What’s the difference between “money market ” and “securities market”?


Question by soso: What’s the difference between “money market ” and “securities market”?
Are they same? What’s the difference?

In my text book, “money market funds” and “treasury bills” are under cash equivalents, while trading securities is under marketable securities.

Best answer:

Answer by John S
They’re exactly what their names tell you they are. The “money market” is a wholesale cash market, where cash or “money” (hence the name), is “bought” or “sold” for a short period – overnight to 270 days. The largest financial institutions, corporations and governments participate in this market to raise capital to meet their short term cash obligations. Treasury bills are short term papers issued by the US Treasury Department, for this purpose, that’s why they’re money market instruments.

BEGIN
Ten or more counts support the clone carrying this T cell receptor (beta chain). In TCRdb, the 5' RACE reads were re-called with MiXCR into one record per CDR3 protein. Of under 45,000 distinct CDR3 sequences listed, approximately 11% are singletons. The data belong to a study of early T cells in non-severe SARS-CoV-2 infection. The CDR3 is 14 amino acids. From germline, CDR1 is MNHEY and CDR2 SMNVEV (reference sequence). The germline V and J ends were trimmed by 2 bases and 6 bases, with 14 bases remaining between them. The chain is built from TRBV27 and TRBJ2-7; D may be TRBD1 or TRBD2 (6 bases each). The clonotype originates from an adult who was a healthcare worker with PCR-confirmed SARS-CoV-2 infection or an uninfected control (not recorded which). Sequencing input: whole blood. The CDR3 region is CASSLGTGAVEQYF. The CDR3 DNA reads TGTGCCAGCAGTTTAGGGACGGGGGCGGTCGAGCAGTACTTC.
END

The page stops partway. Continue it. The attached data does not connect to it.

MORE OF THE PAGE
The “securities market” is again, basically the market for securities, including mainly stocks, bonds, derivatives, structured products and agency securities. It’s where securities are bought or sold, hence the name. Securities where there exists a market for them to be traded are called, again not surprisingly, “marketable securities” such as those listed above.

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